Stefan Ball – Personal Mixes
Hiding Emotions & Agrimony
The WRITINGS of DR. BACH
In honor of the 125th birthday of Dr. Edward Bach, and the 70th anniversary of his 1941 edition of The Twelve Healers, the Bach Centre has made the 1941 definitive edition available to you free of charge. (Please note that other translations of this text are available on the Bach Centre’s website.)
The Twelve Healers contains Dr. Bach’s descriptions of each of his flower remedies and recommended usage.
Dr. Bach records his philosophy of healing and the role of flower remedies in Heal Thy Self.
Keeping the REMEDIES SAFE
Every so often we’re asked about the dangers of keeping remedies in the fridge, or standing them on the television, or taking them through scanners at airports. Just the other day we were asked whether it’s okay to store bottles next to mobile phones. The fear is that radiation from one of these sources might affect the energy in the remedies and stop them working.
People assume that Bach remedies are homoeopathy and therefore (like homoeopathic remedies) very delicate.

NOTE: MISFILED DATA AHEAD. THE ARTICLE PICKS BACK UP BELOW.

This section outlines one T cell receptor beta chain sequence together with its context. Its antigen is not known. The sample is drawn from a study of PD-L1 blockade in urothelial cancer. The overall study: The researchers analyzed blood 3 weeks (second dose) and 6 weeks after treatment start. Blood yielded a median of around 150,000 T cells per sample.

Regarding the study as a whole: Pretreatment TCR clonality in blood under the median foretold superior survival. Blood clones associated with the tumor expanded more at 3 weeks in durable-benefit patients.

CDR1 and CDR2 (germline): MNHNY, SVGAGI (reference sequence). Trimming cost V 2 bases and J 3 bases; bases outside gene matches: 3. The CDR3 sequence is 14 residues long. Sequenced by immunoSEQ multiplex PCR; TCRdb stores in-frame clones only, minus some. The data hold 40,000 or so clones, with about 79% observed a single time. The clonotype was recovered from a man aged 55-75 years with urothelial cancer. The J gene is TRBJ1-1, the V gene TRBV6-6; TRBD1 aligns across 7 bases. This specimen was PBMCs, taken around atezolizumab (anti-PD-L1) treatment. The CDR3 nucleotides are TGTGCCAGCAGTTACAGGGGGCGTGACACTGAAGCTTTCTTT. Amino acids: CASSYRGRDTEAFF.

The opposite is true. Like the wild plants and weeds they come from, Bach remedies are pretty tough. It’s okay to keep your treatment bottle in the fridge, or in your handbag next to your mobile phone, or next to your computer.
You can also take remedies in coffee and tea, and in food, and after brushing your teeth – all things that aren’t advised when taking homoeopathic medicines.
The only things to avoid are contamination (e.g. touching the dropper with your tongue), warmth, and direct sunlight. The first can introduce bacteria and will mean the remedy will taste “off” and should be discarded. The latter two can make stock remedies taste stale and unpleasant. Keep them cool, clean and out of direct sunlight, then: apart from that there’s nothing to worry about.
Bach Centre’s Facebook post on June, 19, 2012.